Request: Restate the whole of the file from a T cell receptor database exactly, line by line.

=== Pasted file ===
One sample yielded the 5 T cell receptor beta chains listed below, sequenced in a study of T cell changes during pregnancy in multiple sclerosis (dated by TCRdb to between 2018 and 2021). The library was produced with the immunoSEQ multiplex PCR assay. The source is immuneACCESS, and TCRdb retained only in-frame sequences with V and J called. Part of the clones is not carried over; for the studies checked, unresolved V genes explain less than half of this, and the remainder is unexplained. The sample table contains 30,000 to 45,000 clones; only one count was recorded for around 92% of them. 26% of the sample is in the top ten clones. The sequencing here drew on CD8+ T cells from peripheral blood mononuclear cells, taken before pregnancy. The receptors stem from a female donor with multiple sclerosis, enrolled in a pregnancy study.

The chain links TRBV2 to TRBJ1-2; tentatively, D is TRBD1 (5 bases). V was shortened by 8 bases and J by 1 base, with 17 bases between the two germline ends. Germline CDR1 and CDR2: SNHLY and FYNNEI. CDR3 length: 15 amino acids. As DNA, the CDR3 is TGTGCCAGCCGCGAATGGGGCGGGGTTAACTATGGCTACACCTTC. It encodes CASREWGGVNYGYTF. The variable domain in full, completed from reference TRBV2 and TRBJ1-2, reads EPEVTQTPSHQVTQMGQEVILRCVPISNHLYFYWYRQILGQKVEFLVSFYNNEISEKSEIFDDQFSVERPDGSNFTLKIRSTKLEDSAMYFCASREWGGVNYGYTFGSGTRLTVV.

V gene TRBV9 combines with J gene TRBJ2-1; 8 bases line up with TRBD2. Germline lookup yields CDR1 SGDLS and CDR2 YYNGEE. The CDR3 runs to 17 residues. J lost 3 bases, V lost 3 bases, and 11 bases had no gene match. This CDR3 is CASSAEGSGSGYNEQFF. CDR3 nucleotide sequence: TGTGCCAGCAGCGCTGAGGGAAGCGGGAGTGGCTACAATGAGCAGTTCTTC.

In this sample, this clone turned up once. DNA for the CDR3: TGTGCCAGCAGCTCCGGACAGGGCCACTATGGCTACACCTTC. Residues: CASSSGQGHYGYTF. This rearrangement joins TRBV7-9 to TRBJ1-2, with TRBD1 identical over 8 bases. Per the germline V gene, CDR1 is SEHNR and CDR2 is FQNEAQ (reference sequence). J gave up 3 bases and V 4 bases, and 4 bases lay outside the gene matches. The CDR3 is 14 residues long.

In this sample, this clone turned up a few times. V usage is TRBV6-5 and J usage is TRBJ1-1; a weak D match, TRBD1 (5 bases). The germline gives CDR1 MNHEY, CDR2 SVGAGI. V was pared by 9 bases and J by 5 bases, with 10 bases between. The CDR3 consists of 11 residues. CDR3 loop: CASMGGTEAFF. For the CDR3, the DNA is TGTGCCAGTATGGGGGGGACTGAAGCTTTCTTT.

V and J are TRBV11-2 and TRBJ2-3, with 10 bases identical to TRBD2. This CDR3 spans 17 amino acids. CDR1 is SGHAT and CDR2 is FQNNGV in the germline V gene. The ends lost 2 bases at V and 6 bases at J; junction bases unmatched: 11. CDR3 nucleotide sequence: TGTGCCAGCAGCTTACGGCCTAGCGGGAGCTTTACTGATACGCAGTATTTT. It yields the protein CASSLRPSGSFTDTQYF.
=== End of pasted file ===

One sample yielded the 5 T cell receptor beta chains listed below, sequenced in a study of T cell changes during pregnancy in multiple sclerosis (dated by TCRdb to between 2018 and 2021). The library was produced with the immunoSEQ multiplex PCR assay. The source is immuneACCESS, and TCRdb retained only in-frame sequences with V and J called. Part of the clones is not carried over; for the studies checked, unresolved V genes explain less than half of this, and the remainder is unexplained. The sample table contains 30,000 to 45,000 clones; only one count was recorded for around 92% of them. 26% of the sample is in the top ten clones. The sequencing here drew on CD8+ T cells from peripheral blood mononuclear cells, taken before pregnancy. The receptors stem from a female donor with multiple sclerosis, enrolled in a pregnancy study.

The chain links TRBV2 to TRBJ1-2; tentatively, D is TRBD1 (5 bases). V was shortened by 8 bases and J by 1 base, with 17 bases between the two germline ends. Germline CDR1 and CDR2: SNHLY and FYNNEI. CDR3 length: 15 amino acids. As DNA, the CDR3 is TGTGCCAGCCGCGAATGGGGCGGGGTTAACTATGGCTACACCTTC. It encodes CASREWGGVNYGYTF. The variable domain in full, completed from reference TRBV2 and TRBJ1-2, reads EPEVTQTPSHQVTQMGQEVILRCVPISNHLYFYWYRQILGQKVEFLVSFYNNEISEKSEIFDDQFSVERPDGSNFTLKIRSTKLEDSAMYFCASREWGGVNYGYTFGSGTRLTVV.

V gene TRBV9 combines with J gene TRBJ2-1; 8 bases line up with TRBD2. Germline lookup yields CDR1 SGDLS and CDR2 YYNGEE. The CDR3 runs to 17 residues. J lost 3 bases, V lost 3 bases, and 11 bases had no gene match. This CDR3 is CASSAEGSGSGYNEQFF. CDR3 nucleotide sequence: TGTGCCAGCAGCGCTGAGGGAAGCGGGAGTGGCTACAATGAGCAGTTCTTC.

In this sample, this clone turned up once. DNA for the CDR3: TGTGCCAGCAGCTCCGGACAGGGCCACTATGGCTACACCTTC. Residues: CASSSGQGHYGYTF. This rearrangement joins TRBV7-9 to TRBJ1-2, with TRBD1 identical over 8 bases. Per the germline V gene, CDR1 is SEHNR and CDR2 is FQNEAQ (reference sequence). J gave up 3 bases and V 4 bases, and 4 bases lay outside the gene matches. The CDR3 is 14 residues long.

In this sample, this clone turned up a few times. V usage is TRBV6-5 and J usage is TRBJ1-1; a weak D match, TRBD1 (5 bases). The germline gives CDR1 MNHEY, CDR2 SVGAGI. V was pared by 9 bases and J by 5 bases, with 10 bases between. The CDR3 consists of 11 residues. CDR3 loop: CASMGGTEAFF. For the CDR3, the DNA is TGTGCCAGTATGGGGGGGACTGAAGCTTTCTTT.

V and J are TRBV11-2 and TRBJ2-3, with 10 bases identical to TRBD2. This CDR3 spans 17 amino acids. CDR1 is SGHAT and CDR2 is FQNNGV in the germline V gene. The ends lost 2 bases at V and 6 bases at J; junction bases unmatched: 11. CDR3 nucleotide sequence: TGTGCCAGCAGCTTACGGCCTAGCGGGAGCTTTACTGATACGCAGTATTTT. It yields the protein CASSLRPSGSFTDTQYF.